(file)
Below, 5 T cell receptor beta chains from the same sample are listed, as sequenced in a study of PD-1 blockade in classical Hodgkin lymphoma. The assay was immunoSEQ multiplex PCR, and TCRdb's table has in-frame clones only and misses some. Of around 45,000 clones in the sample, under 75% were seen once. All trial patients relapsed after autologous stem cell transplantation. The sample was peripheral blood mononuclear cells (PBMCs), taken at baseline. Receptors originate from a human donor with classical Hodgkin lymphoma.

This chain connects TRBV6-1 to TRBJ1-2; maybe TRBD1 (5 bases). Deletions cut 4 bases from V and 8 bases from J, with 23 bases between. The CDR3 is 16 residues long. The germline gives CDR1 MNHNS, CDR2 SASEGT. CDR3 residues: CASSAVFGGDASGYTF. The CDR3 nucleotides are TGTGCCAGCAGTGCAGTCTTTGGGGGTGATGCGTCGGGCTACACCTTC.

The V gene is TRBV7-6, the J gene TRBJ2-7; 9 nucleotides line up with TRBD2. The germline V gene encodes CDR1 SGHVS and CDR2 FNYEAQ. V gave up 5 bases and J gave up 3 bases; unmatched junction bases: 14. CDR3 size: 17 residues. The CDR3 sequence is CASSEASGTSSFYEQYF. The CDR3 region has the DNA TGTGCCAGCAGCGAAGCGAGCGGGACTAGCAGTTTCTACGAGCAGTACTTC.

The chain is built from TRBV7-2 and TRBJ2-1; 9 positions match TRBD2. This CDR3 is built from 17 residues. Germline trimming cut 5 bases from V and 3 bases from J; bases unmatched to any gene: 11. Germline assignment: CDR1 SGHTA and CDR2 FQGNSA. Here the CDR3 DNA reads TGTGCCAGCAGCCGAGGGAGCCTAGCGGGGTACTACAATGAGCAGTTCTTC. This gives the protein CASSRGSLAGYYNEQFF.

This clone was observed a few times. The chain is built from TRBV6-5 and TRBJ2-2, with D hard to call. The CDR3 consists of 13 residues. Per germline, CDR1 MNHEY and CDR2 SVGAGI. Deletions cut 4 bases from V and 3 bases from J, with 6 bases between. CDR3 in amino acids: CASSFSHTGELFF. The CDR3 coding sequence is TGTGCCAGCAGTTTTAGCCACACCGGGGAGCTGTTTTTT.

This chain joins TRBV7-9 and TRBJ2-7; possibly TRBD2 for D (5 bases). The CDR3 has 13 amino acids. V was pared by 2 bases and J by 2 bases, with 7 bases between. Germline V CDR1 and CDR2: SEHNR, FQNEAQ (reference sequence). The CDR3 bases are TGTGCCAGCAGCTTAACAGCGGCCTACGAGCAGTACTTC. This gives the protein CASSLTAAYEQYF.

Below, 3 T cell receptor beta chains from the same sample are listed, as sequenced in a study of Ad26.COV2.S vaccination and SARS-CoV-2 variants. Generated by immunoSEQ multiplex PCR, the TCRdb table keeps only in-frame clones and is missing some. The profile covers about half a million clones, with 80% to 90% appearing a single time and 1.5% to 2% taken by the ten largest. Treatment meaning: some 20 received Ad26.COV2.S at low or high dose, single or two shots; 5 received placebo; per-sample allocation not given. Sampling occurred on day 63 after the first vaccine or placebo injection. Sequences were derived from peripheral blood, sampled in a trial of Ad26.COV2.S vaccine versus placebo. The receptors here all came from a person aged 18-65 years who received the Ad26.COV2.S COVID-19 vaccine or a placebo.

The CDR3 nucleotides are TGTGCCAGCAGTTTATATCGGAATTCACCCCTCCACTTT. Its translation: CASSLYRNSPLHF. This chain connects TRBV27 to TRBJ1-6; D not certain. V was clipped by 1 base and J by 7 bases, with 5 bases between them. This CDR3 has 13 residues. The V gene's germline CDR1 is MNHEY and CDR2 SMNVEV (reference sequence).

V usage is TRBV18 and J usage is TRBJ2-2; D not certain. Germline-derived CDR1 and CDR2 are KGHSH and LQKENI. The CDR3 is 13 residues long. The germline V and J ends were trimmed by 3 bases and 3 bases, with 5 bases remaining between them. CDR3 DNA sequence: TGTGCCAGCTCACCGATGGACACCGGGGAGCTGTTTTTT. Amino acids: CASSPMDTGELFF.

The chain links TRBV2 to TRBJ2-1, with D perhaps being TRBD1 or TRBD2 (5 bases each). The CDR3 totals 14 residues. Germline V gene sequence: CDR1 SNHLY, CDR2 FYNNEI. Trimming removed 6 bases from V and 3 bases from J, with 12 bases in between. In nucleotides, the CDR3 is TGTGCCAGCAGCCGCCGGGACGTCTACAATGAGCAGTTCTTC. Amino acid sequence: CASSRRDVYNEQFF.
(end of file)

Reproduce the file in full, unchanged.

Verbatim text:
Below, 5 T cell receptor beta chains from the same sample are listed, as sequenced in a study of PD-1 blockade in classical Hodgkin lymphoma. The assay was immunoSEQ multiplex PCR, and TCRdb's table has in-frame clones only and misses some. Of around 45,000 clones in the sample, under 75% were seen once. All trial patients relapsed after autologous stem cell transplantation. The sample was peripheral blood mononuclear cells (PBMCs), taken at baseline. Receptors originate from a human donor with classical Hodgkin lymphoma.

This chain connects TRBV6-1 to TRBJ1-2; maybe TRBD1 (5 bases). Deletions cut 4 bases from V and 8 bases from J, with 23 bases between. The CDR3 is 16 residues long. The germline gives CDR1 MNHNS, CDR2 SASEGT. CDR3 residues: CASSAVFGGDASGYTF. The CDR3 nucleotides are TGTGCCAGCAGTGCAGTCTTTGGGGGTGATGCGTCGGGCTACACCTTC.

The V gene is TRBV7-6, the J gene TRBJ2-7; 9 nucleotides line up with TRBD2. The germline V gene encodes CDR1 SGHVS and CDR2 FNYEAQ. V gave up 5 bases and J gave up 3 bases; unmatched junction bases: 14. CDR3 size: 17 residues. The CDR3 sequence is CASSEASGTSSFYEQYF. The CDR3 region has the DNA TGTGCCAGCAGCGAAGCGAGCGGGACTAGCAGTTTCTACGAGCAGTACTTC.

The chain is built from TRBV7-2 and TRBJ2-1; 9 positions match TRBD2. This CDR3 is built from 17 residues. Germline trimming cut 5 bases from V and 3 bases from J; bases unmatched to any gene: 11. Germline assignment: CDR1 SGHTA and CDR2 FQGNSA. Here the CDR3 DNA reads TGTGCCAGCAGCCGAGGGAGCCTAGCGGGGTACTACAATGAGCAGTTCTTC. This gives the protein CASSRGSLAGYYNEQFF.

This clone was observed a few times. The chain is built from TRBV6-5 and TRBJ2-2, with D hard to call. The CDR3 consists of 13 residues. Per germline, CDR1 MNHEY and CDR2 SVGAGI. Deletions cut 4 bases from V and 3 bases from J, with 6 bases between. CDR3 in amino acids: CASSFSHTGELFF. The CDR3 coding sequence is TGTGCCAGCAGTTTTAGCCACACCGGGGAGCTGTTTTTT.

This chain joins TRBV7-9 and TRBJ2-7; possibly TRBD2 for D (5 bases). The CDR3 has 13 amino acids. V was pared by 2 bases and J by 2 bases, with 7 bases between. Germline V CDR1 and CDR2: SEHNR, FQNEAQ (reference sequence). The CDR3 bases are TGTGCCAGCAGCTTAACAGCGGCCTACGAGCAGTACTTC. This gives the protein CASSLTAAYEQYF.

Below, 3 T cell receptor beta chains from the same sample are listed, as sequenced in a study of Ad26.COV2.S vaccination and SARS-CoV-2 variants. Generated by immunoSEQ multiplex PCR, the TCRdb table keeps only in-frame clones and is missing some. The profile covers about half a million clones, with 80% to 90% appearing a single time and 1.5% to 2% taken by the ten largest. Treatment meaning: some 20 received Ad26.COV2.S at low or high dose, single or two shots; 5 received placebo; per-sample allocation not given. Sampling occurred on day 63 after the first vaccine or placebo injection. Sequences were derived from peripheral blood, sampled in a trial of Ad26.COV2.S vaccine versus placebo. The receptors here all came from a person aged 18-65 years who received the Ad26.COV2.S COVID-19 vaccine or a placebo.

The CDR3 nucleotides are TGTGCCAGCAGTTTATATCGGAATTCACCCCTCCACTTT. Its translation: CASSLYRNSPLHF. This chain connects TRBV27 to TRBJ1-6; D not certain. V was clipped by 1 base and J by 7 bases, with 5 bases between them. This CDR3 has 13 residues. The V gene's germline CDR1 is MNHEY and CDR2 SMNVEV (reference sequence).

V usage is TRBV18 and J usage is TRBJ2-2; D not certain. Germline-derived CDR1 and CDR2 are KGHSH and LQKENI. The CDR3 is 13 residues long. The germline V and J ends were trimmed by 3 bases and 3 bases, with 5 bases remaining between them. CDR3 DNA sequence: TGTGCCAGCTCACCGATGGACACCGGGGAGCTGTTTTTT. Amino acids: CASSPMDTGELFF.

The chain links TRBV2 to TRBJ2-1, with D perhaps being TRBD1 or TRBD2 (5 bases each). The CDR3 totals 14 residues. Germline V gene sequence: CDR1 SNHLY, CDR2 FYNNEI. Trimming removed 6 bases from V and 3 bases from J, with 12 bases in between. In nucleotides, the CDR3 is TGTGCCAGCAGCCGCCGGGACGTCTACAATGAGCAGTTCTTC. Amino acid sequence: CASSRRDVYNEQFF.